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Tag: Sarah Beth Durst

2017 Alex Awards Winners: An Interview with Sarah Beth Durst on The Queen of Blood

cover art for The Queen of Blood by Sarah Beth DurstThe Queen of Blood is the first book in Sarah Beth Durst’s Queens of Renthia series and one of the winner’s of YALSA’s 2017 Alex Awards. Today I’m thrilled to have Sarah Beth Durst here on the Hub to answer some questions about the book.

Congratulations on The Queen of Blood’s selection as a 2017 Alex Award finalist! Where were you when you heard the news? Who was the first person you told about your win?

Sarah Beth Durst (SBD): Thank you so much!!!

Shortly after I heard the news, I called my mom.

Me:  “My book won the Alex Award!”

My mom: “My dog was attacked by three coyotes.  I chased them off.”

Me:  “We had very different mornings.”

She began her day to the sound of her dog yelping.  Looking out the window, she saw three coyotes had pinned him to the ground out beside the well.  She ran outside — without any kind of anything to defend herself — and shouted at the coyotes.  Scared them off.  The dog was fine.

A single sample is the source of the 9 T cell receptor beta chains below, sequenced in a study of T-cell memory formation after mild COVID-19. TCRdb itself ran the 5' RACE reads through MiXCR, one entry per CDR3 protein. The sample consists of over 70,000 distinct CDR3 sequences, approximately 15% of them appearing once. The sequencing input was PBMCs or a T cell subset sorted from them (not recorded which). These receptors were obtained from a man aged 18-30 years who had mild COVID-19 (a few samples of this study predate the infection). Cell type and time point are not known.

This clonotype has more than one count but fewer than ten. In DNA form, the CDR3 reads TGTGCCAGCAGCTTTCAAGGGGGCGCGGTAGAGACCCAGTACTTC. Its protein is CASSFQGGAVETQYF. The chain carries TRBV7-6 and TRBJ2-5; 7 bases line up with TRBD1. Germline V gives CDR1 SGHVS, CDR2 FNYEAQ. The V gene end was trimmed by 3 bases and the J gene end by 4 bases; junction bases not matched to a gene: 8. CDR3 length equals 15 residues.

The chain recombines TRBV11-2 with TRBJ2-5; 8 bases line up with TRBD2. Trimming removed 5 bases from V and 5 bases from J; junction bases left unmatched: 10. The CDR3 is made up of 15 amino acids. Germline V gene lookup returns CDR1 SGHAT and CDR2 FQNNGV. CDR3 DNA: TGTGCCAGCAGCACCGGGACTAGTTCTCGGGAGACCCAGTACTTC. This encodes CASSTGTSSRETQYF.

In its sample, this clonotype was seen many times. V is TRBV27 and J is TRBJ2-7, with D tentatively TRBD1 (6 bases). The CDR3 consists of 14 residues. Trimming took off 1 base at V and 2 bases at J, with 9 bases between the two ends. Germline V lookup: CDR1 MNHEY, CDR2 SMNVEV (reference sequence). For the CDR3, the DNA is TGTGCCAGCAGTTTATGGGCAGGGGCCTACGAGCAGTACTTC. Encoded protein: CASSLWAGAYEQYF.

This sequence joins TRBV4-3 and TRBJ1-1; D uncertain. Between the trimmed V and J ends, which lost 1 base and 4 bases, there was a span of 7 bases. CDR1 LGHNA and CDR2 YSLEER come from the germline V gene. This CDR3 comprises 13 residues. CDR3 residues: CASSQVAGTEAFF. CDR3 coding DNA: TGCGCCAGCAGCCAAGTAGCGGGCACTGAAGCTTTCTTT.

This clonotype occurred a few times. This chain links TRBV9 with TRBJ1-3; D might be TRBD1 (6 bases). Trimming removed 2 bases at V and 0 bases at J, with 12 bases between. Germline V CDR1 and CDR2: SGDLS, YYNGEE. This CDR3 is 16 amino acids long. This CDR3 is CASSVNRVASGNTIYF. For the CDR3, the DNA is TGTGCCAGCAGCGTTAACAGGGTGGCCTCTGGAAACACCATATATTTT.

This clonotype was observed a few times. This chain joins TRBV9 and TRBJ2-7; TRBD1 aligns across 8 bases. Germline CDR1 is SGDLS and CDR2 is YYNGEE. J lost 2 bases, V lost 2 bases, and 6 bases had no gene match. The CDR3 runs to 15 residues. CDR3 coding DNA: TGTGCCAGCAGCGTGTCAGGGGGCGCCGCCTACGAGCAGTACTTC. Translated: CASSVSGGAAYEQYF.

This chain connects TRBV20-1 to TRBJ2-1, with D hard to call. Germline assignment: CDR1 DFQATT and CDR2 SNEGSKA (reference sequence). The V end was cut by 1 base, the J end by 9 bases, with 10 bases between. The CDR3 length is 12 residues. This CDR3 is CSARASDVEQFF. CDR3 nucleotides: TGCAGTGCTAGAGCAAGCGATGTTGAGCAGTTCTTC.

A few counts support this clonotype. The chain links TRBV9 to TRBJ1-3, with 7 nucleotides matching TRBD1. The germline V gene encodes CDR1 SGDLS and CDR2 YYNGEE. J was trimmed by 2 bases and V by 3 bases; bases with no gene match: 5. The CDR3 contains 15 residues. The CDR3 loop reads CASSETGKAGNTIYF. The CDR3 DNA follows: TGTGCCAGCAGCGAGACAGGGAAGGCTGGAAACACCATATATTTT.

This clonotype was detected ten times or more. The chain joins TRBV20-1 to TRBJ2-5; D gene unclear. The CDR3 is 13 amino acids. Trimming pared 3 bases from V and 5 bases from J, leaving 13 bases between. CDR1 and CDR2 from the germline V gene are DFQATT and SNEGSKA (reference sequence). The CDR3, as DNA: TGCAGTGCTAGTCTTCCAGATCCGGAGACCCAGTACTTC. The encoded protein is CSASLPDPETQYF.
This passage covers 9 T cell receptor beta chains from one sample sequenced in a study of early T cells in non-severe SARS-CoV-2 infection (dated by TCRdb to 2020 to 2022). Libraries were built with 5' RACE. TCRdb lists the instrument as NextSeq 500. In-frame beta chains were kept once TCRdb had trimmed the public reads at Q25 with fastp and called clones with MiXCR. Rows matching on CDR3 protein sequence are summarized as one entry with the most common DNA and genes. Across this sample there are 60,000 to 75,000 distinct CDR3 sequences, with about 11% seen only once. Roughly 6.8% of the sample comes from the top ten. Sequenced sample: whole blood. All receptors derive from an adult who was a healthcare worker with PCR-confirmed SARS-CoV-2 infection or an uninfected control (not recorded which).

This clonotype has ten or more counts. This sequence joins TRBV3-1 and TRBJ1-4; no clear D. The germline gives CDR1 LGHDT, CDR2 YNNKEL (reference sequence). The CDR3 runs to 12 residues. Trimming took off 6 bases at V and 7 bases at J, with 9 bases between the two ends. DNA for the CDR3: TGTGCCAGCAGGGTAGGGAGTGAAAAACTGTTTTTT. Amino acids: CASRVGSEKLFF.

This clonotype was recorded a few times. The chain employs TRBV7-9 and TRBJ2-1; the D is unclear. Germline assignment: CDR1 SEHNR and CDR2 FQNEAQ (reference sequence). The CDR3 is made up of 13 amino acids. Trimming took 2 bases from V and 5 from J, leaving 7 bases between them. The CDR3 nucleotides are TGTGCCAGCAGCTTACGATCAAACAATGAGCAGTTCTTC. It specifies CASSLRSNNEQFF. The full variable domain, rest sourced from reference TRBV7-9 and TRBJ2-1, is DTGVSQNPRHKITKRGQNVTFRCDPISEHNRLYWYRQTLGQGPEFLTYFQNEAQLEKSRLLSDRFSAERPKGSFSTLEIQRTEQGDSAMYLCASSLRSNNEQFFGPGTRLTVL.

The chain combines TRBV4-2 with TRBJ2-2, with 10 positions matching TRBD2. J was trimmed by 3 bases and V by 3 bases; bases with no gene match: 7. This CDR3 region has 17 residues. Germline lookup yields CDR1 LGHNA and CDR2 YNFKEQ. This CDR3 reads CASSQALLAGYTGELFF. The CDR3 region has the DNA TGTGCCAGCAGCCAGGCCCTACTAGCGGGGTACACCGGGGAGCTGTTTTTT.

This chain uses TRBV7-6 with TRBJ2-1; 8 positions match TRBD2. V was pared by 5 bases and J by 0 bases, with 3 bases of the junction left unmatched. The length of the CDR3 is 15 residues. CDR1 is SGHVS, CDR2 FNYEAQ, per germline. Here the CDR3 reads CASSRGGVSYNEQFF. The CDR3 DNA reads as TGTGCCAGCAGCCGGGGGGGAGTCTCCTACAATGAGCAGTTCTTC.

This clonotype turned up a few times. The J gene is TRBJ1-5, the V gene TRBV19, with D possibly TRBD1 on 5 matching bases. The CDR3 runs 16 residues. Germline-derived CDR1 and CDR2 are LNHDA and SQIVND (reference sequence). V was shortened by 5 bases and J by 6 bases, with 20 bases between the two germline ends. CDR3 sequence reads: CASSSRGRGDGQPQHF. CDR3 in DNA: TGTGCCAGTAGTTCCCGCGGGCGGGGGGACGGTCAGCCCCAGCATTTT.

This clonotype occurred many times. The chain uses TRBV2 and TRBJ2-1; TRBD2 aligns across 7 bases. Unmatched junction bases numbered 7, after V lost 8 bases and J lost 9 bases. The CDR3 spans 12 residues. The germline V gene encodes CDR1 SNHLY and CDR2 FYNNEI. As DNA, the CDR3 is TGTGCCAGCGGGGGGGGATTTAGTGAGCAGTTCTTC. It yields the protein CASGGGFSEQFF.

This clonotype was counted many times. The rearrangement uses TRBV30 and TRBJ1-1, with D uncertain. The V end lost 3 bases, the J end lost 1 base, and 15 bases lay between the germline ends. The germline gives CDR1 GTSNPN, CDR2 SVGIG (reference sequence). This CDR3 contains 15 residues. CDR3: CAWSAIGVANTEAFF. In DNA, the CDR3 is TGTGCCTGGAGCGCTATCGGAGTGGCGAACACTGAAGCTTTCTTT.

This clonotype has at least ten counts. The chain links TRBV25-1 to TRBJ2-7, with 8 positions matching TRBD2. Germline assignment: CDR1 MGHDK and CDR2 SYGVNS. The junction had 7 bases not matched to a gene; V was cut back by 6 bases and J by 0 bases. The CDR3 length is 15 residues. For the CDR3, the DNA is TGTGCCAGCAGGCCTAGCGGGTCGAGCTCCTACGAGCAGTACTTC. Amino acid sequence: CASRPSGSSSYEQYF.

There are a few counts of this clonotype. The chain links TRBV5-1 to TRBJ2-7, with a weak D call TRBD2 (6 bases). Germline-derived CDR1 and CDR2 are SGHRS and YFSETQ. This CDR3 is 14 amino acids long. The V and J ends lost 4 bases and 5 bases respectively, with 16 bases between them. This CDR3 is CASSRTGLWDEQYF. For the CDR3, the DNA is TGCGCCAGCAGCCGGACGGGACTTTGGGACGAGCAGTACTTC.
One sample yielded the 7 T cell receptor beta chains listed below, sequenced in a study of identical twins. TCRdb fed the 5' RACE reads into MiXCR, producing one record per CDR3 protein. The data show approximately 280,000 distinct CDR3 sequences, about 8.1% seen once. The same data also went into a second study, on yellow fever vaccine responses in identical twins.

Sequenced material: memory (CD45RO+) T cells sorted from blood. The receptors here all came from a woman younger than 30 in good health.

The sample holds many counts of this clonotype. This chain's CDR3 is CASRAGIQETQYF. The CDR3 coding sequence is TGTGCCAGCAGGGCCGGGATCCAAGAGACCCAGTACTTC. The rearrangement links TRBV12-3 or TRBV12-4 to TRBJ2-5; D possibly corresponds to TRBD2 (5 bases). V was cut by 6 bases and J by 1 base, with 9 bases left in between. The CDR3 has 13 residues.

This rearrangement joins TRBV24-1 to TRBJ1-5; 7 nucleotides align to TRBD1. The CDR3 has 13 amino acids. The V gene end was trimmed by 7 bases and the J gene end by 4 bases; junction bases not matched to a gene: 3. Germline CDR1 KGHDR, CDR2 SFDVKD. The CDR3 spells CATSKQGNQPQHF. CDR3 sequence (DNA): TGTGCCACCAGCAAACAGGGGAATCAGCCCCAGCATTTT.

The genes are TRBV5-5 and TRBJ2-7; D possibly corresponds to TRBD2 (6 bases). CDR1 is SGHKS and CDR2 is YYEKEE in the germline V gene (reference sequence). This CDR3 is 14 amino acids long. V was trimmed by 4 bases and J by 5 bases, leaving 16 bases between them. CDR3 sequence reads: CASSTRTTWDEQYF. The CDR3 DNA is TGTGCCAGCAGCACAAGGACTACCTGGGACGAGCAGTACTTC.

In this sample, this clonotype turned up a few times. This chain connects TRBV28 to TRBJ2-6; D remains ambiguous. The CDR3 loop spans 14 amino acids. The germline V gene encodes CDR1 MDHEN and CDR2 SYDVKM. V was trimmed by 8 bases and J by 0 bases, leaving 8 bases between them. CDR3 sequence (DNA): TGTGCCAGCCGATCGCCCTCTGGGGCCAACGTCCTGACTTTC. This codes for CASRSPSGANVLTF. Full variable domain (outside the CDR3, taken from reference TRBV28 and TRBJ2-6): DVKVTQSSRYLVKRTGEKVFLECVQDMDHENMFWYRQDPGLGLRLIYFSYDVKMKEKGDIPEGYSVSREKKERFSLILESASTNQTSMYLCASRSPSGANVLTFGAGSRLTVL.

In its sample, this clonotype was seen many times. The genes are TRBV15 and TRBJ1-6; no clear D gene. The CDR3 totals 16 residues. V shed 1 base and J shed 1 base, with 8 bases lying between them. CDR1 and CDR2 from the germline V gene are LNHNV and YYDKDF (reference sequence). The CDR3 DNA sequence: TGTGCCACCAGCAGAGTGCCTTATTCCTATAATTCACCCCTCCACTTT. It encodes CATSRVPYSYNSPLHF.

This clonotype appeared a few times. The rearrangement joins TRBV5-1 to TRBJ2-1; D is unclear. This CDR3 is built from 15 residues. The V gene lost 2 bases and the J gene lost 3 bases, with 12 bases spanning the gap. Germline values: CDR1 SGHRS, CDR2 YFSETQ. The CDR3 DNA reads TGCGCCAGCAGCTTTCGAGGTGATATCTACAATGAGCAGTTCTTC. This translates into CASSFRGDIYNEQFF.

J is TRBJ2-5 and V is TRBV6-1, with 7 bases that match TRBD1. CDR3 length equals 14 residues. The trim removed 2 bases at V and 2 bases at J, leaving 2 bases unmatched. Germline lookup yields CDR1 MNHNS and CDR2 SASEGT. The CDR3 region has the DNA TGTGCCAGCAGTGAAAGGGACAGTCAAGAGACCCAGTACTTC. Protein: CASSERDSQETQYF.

I began my day to the sound of the garbage truck rumbling one street over.  Looking out the window, I saw the truck hadn’t reached my street yet.  I ran around the house — without any kind of anything to defend myself — trying to empty all the trash cans and toss out anything suspiciously green and fuzzy in the kitchen before the garbage truck reached my street.  And as I was scurrying around, I was checking my email on my phone, because multitasking.  I saw an email from one of my editors that read, “Congratulations on the Alex!!!  Just heard the news!!”